Habitat Conservation Affects Insect Predators
Natural habitats are being converted to agriculture or urban landscapes all too rapidly. A ground-breaking study has shown that it will be small invertebrate predators that will be most affected by this.
A first of its kind, global study on the impacts of human land-use on different groups of animals has found that predators, especially small invertebrates like spiders and ladybirds, are the most likely to be lost when natural habitats are converted to agricultural land or towns and cities. The findings are published in the British Ecological Society journal Functional Ecology.
Small ectotherms (cold blooded animals such as invertebrates, reptiles and amphibians), large endotherms (mammals and birds) and fungivores (animals that eat fungi) were also disproportionally affected, with reductions in abundance of 25-50% compared to natural habitats.
The researchers analysed over one million records of animal abundance at sites ranging from primary forest to intensively managed farmland and cities. The data represented over 25,000 species across 80 countries. Species were grouped by size, whether they were warm or cold blooded and by what they eat. Species ranged from the oribatid mite weighing only 2×10-6g, to an African elephant weighing 3,825kg.
Dr Tim Newbold at UCL (University College London) and lead author of the research said: “Normally when we think of predators, we think of big animals like lions or tigers. These large predators did not decline as much as we expected with habitat loss, which we think may be because they have already declined because of human actions in the past (such as hunting). We find small predators – such as spiders and ladybirds – to show the biggest declines.”
The loss of these insects echoes several other studies that have emerged in recent years. A study last year suggested that 40 percent of all insect species are in decline and could die out in the coming decades. In 2017, a group of European researchers found that insect abundance (as measured by biomass) in Germany had declined by more than 75% within 63 protected areas over the course of just 27 years. And in 2018, another study found that, within a relatively pristine rainforest in Puerto Rico, the biomass of insects and other arthropods like spiders had fallen between 10- and 60-fold since the 1970s.
Spiders may not be everyone’s favourite animal but declines in their numbers may have serious impacts. They eat the insects that would otherwise be eating the crops we rely on for food. And they keep populations of insects that bite us to a minimum, reducing our exposure to diseases. Ladybirds are also an important part of the food chain, as they too keep plant-eating insect numbers down by feeding on the ones we consider to be pests, on our farms and in our gardens.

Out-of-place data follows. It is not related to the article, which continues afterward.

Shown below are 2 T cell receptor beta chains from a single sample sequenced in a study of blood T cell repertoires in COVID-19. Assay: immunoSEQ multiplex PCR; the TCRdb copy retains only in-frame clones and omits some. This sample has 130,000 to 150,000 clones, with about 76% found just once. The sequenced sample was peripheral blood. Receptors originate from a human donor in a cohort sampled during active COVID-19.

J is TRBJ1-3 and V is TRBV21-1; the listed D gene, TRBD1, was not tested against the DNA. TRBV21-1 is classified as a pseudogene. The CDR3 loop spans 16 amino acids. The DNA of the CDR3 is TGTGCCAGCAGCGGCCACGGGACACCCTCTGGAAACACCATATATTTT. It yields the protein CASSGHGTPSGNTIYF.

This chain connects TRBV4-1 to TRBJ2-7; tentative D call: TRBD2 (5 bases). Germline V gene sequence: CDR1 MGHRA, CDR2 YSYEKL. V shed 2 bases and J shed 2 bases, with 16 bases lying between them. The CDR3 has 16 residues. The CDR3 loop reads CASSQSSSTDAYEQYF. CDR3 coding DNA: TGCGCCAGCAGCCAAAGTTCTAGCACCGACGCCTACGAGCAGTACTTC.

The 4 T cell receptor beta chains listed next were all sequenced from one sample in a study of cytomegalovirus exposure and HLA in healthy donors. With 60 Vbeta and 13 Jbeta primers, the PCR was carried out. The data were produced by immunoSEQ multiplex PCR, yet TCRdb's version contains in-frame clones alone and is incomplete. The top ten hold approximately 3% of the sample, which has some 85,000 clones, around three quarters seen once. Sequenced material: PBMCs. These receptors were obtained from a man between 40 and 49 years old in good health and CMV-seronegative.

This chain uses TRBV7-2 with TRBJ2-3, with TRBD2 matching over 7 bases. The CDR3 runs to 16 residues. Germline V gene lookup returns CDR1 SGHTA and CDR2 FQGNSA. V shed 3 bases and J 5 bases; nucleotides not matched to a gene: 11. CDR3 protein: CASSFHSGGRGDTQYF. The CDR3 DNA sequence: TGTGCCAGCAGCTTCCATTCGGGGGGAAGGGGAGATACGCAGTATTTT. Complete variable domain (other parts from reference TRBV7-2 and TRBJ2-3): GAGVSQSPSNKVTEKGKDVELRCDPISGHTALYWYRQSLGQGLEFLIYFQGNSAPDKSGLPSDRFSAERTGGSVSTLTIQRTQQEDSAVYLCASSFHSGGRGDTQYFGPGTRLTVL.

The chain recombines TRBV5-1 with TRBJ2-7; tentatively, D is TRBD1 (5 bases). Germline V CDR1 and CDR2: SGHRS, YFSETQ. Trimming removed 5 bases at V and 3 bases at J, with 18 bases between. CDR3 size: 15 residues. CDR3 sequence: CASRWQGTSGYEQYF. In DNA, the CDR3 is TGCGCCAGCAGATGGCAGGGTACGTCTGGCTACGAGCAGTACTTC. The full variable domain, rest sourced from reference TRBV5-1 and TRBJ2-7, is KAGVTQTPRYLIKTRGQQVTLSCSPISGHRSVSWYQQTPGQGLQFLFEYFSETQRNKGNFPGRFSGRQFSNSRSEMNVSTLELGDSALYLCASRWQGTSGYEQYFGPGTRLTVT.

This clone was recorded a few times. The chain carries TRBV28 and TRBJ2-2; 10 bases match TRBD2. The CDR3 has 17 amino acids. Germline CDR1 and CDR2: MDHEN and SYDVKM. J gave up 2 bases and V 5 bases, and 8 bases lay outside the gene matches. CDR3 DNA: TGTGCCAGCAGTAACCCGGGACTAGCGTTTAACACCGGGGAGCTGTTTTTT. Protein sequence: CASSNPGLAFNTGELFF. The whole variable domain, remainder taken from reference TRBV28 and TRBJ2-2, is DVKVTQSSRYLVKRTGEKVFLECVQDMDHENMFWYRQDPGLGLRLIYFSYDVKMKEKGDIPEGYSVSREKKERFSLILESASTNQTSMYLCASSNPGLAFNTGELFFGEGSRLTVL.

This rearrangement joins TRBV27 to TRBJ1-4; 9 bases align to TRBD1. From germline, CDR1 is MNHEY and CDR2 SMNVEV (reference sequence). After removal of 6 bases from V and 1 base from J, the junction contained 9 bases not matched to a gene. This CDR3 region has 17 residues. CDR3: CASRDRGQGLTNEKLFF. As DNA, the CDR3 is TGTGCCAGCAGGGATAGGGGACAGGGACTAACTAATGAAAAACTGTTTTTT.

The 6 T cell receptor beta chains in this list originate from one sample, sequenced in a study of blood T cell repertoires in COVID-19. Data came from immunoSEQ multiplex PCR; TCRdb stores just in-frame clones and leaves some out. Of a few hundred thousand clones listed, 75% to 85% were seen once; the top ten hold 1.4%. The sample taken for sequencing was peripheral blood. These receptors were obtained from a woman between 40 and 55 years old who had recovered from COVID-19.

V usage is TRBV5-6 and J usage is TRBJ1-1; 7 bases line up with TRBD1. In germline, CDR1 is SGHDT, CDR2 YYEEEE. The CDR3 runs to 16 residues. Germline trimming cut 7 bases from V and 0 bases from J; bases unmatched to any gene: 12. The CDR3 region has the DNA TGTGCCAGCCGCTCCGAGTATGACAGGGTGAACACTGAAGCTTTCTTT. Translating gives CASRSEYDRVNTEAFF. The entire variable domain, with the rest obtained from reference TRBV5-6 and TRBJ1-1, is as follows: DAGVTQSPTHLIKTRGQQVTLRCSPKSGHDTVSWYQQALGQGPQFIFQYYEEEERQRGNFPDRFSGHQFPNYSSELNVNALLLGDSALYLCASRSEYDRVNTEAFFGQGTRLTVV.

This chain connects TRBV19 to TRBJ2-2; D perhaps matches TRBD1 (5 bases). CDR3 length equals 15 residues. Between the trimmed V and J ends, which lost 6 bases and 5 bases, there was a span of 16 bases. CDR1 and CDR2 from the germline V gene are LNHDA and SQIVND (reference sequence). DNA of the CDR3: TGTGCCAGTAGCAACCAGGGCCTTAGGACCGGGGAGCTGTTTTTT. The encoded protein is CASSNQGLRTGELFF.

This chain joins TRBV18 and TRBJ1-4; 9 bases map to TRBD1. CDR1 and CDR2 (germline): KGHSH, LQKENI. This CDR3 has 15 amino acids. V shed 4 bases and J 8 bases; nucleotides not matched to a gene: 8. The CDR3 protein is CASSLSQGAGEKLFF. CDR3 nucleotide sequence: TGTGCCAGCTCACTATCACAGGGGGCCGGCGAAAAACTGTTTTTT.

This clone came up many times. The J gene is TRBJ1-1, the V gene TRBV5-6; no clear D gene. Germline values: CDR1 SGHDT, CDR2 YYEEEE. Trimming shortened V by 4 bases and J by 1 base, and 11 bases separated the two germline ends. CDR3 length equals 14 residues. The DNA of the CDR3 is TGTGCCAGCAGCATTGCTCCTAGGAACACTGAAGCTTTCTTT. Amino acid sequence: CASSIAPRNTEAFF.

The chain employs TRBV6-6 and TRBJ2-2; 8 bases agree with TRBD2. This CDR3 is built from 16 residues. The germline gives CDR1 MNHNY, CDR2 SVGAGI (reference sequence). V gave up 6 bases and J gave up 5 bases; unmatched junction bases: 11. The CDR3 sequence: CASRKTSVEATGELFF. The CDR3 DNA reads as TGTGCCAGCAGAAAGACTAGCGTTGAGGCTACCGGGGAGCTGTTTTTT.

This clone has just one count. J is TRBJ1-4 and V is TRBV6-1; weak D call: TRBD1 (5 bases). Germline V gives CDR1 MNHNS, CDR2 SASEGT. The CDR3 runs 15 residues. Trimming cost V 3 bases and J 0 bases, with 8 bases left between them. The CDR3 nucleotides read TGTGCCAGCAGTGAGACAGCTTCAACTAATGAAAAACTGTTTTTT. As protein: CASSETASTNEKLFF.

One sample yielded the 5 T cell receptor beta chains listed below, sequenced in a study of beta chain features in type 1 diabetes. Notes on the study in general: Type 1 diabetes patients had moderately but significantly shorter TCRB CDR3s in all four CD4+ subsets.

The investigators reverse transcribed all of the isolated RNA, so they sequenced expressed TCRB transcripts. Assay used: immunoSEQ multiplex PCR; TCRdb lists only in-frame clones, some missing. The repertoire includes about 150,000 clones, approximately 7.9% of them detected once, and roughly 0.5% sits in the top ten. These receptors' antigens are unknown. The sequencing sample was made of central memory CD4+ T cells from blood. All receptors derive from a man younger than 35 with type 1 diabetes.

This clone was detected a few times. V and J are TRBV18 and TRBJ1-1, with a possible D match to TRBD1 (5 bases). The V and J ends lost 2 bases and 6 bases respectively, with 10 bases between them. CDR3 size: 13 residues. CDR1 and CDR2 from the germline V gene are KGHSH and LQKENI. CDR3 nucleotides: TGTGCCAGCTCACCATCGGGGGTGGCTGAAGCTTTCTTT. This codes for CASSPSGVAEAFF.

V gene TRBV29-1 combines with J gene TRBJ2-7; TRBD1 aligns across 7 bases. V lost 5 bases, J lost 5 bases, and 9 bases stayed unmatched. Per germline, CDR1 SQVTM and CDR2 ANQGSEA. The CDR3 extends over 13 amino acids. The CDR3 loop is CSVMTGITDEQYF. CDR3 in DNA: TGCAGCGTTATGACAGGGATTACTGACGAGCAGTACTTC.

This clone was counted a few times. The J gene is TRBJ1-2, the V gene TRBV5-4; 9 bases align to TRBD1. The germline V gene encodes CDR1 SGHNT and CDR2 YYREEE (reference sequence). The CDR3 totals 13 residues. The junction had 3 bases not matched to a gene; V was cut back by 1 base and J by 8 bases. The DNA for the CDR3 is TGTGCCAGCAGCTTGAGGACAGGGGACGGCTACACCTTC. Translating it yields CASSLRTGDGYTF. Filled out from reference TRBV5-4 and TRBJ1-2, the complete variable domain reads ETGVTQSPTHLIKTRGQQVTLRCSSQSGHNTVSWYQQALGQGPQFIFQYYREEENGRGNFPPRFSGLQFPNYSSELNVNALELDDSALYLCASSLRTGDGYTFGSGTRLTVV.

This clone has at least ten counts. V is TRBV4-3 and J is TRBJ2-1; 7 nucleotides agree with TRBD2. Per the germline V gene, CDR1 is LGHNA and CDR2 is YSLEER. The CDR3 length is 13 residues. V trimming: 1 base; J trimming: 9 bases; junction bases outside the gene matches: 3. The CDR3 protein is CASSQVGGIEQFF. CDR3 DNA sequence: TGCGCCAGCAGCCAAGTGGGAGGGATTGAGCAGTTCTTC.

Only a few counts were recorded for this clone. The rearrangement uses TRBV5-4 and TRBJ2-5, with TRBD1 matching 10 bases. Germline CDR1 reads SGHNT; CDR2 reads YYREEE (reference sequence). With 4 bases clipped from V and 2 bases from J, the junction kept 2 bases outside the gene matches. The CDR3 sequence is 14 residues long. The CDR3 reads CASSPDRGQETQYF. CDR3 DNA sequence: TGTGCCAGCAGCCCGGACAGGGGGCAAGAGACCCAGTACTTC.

The results of this study indicate that the world’s ecosystems are being restructured with disproportionate losses at the highest trophic levels (top of the food chain). Knowing how different animal groups are impacted by changing land-use could help us better understand how these ecosystems function and the consequences of biodiversity change.
“We know that different types of animals play important roles within the environment, for example, predators control populations of other animals. If some types of animals decline a lot when we lose natural habitats, then they will no longer fulfil these important roles.” said Dr Newbold.
The conversion of land to human use is associated with the removal of large amounts of natural plant biomass, usually to give space for livestock and crops. The limiting of the quantity and diversity of resources available at this level potentially explains the disproportionate reductions in predators seen in this study. As you go up the trophic levels (food chain), resource limitations are compounded through a process known as bottom-up resource limitation.
The study is part of the PREDICTS project which explores how biodiversity responds to human pressures. The researchers analysed 1,184,543 records of animal abundance in the PREDICTS database, gathered from 460 published scientific studies. This database included all major terrestrial vertebrate taxa and many invertebrate taxa (25,166 species, 1.8% of described animals).
Species were sorted into functional groups defined by their size, trophic level (what they consumed) and thermal regulation strategy (warm or cold blooded). The type of land-use at each of the 13,676 sample sites was classified from the description of the habitat in the source publication. The six broad categories were primary vegetation, secondary vegetation, plantation forest, cropland, pasture and urban. Three levels of human use intensity were also recorded: minimal, light and intense.
Dr Newbold explained that studies like this are limited by the available data: “As with all global studies, we are limited in the information that is available to us about where animals are found and what they eat. We were able to get information for more animals than ever before, but this was still only around 1 out of every 100 animals known to science.”
The researchers also observed biases in the spread of data across types of land-use, animal groups and parts of the world. “Natural habitats and agricultural areas have been studied more than towns and cities. We think this is because ecologists tend to find these environments more interesting than urban areas as there tend to be more animals in them,” said Dr Newbold. The researchers also found that large parts of Asia were under sampled for several functional groups. Birds were also better represented among vertebrates and insects better represented among invertebrates.
The researchers are now interested in exploring how groups of animals that play particularly important roles for agriculture, such as pollinating or controlling crop pests, are affected by habitat loss.